OPTIMIST-A Trial: Minimally-invasive Surfactant Therapy in Preterm Infants 25-28 Weeks Gestation on CPAP (OPTIMIST-A)
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|ClinicalTrials.gov Identifier: NCT02140580|
Recruitment Status : Unknown
Verified April 2020 by Professor Peter Dargaville, Menzies Institute for Medical Research.
Recruitment status was: Active, not recruiting
First Posted : May 16, 2014
Last Update Posted : May 1, 2020
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|Condition or disease||Intervention/treatment||Phase|
|Bronchopulmonary Dysplasia||Device: Minimally invasive surfactant therapy Other: Continuation on CPAP||Phase 4|
|Study Type :||Interventional (Clinical Trial)|
|Actual Enrollment :||486 participants|
|Intervention Model:||Parallel Assignment|
|Masking:||Quadruple (Participant, Care Provider, Investigator, Outcomes Assessor)|
|Primary Purpose:||Supportive Care|
|Official Title:||Multicentre Randomised Controlled Trial of Minimally-invasive Surfactant Therapy in Preterm Infants 25-28 Weeks Gestation on Continuous Positive Airways Pressure|
|Study Start Date :||December 2011|
|Estimated Primary Completion Date :||May 2020|
|Estimated Study Completion Date :||June 2022|
Active Comparator: Minimally invasive surfactant therapy
Minimally invasive surfactant therapy - delivery of exogenous surfactant to the lung via brief catheterisation of the trachea with an instillation catheter in a preterm infant who is being supported with continuous positive airway pressure (CPAP) via nasal prongs or mask. Poractant alfa (Curosurf) at a dosage of 200 mg/kg will be administered over 15 - 30 seconds. Total duration of the procedure will be less than 5 minutes, followed by reinstitution of CPAP.
Device: Minimally invasive surfactant therapy
Other Name: 16G Angiocath, Product No. 382259, BD, Sandy, UT, USA
Sham Comparator: Continuation on CPAP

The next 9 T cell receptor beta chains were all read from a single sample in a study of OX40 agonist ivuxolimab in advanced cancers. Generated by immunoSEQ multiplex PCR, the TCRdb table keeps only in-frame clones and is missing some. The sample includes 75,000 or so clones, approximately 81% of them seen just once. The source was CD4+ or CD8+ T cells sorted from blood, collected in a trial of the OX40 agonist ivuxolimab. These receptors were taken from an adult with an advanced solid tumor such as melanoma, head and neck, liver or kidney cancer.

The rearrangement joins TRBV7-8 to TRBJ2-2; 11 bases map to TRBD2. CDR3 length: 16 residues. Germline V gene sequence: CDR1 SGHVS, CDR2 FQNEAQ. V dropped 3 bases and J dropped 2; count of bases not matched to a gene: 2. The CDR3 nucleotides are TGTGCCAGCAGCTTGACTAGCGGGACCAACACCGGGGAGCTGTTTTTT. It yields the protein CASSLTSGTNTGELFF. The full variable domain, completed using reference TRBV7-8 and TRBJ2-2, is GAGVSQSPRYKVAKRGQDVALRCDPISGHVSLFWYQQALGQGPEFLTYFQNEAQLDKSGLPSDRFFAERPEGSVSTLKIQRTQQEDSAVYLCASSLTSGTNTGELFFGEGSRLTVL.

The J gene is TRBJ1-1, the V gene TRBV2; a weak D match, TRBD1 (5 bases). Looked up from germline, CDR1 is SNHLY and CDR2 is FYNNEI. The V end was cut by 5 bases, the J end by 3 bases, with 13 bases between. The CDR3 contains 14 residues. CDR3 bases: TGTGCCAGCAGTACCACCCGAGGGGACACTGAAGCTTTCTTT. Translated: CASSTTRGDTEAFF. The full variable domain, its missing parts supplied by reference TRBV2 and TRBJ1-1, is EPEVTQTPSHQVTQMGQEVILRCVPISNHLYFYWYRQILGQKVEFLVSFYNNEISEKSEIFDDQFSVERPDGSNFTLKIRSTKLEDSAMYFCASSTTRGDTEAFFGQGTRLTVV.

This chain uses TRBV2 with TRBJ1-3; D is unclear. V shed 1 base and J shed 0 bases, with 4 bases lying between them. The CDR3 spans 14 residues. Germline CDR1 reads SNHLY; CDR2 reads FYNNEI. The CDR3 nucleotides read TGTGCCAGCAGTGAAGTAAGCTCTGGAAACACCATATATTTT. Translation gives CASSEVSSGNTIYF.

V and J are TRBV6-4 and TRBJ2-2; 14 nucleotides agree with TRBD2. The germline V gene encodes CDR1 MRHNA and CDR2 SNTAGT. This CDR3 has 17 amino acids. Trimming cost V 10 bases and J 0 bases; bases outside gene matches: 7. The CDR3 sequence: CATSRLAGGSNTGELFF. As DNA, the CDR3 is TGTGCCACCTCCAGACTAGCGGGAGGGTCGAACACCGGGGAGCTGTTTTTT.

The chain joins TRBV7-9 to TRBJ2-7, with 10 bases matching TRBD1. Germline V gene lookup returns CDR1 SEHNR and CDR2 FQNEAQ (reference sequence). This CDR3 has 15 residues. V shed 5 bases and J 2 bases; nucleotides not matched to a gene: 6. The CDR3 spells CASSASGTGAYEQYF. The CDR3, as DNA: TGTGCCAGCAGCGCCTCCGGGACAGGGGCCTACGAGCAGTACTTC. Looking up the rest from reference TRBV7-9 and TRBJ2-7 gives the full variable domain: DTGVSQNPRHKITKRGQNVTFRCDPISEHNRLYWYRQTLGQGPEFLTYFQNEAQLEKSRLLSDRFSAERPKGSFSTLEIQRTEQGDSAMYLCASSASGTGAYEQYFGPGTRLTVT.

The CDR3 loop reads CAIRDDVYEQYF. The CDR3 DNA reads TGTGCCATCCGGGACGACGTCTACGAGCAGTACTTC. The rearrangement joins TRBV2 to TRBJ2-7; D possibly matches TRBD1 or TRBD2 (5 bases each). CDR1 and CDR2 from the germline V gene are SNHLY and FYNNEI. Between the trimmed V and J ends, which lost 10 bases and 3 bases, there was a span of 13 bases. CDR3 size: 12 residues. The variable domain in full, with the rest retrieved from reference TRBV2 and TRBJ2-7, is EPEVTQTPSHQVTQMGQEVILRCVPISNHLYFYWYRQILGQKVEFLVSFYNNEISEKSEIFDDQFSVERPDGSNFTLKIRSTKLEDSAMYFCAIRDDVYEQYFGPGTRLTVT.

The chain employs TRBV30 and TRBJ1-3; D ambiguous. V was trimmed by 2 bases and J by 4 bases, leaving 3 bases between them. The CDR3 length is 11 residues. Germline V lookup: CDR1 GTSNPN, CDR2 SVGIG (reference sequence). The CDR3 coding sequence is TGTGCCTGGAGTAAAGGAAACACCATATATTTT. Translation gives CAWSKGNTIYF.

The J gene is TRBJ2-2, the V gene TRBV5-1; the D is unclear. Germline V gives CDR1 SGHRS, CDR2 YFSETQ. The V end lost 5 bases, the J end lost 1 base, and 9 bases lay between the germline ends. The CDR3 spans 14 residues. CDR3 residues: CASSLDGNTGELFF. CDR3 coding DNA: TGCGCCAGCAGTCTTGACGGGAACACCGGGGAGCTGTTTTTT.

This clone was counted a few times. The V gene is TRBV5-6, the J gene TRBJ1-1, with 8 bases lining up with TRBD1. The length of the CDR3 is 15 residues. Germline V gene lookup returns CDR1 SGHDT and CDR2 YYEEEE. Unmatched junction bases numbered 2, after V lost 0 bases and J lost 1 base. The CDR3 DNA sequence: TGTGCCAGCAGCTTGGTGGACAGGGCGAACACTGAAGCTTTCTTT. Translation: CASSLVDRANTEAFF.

Standard control treatment. After randomisation, infants will receive a sham treatment from a treatment team not engaged in clinical care. This will not involve removal of prongs or discontinuation of CPAP but will require setting up intubation equipment, screening the baby, testing suction unit, repositioning of the baby and changing the baby's monitoring. CPAP will thereafter continue.
Other: Continuation on CPAP
Other Name: Standard care - continuation of CPAP
- Death or physiological bronchopulmonary dysplasia [ Time Frame: 36 weeks post menstrual age ]Composite outcome of death by 36 weeks or physiological bronchopulmonary dysplasia (BPD). Physiological BPD is assessed at 36 weeks post-menstrual age, and is defined as either need for respiratory support (intubation / CPAP / high flow nasal cannula > 2 L/min) or need for FiO2 >=0.3 or failure of a room air trial conducted at 36 weeks post-menstrual age. This will be assessed by the research nurse at each centre.
- Mortality [ Time Frame: 36 weeks post menstrual age ]
- Major morbidity [ Time Frame: 36 weeks post menstrual age ]Major morbidity, defined as one or more of BPD, grade III or IV intraventricular haemorrhage, periventricular leukomalacia or retinopathy of prematurity > stage 2, occurring at any time up to 36 weeks post menstrual age. Screening for intraventricular haemorrhage, periventricular leukomalacia and retinopathy of prematurity will be performed as routine care, and the results taken from the medical record.
- Pneumothorax [ Time Frame: 36 weeks post menstrual age ]Pneumothorax at any time up to 36 weeks post menstrual age, as documented in medical record.
- Duration of respiratory support [ Time Frame: During first hospitalisation (average assessment period 14 weeks) ]Duration of respiratory support, defined as cumulative hours of all episodes of intubation, nasal CPAP and high flow nasal cannula oxygen (flow rate >= 2 litres/min). This information will be derived from medical record or unit database.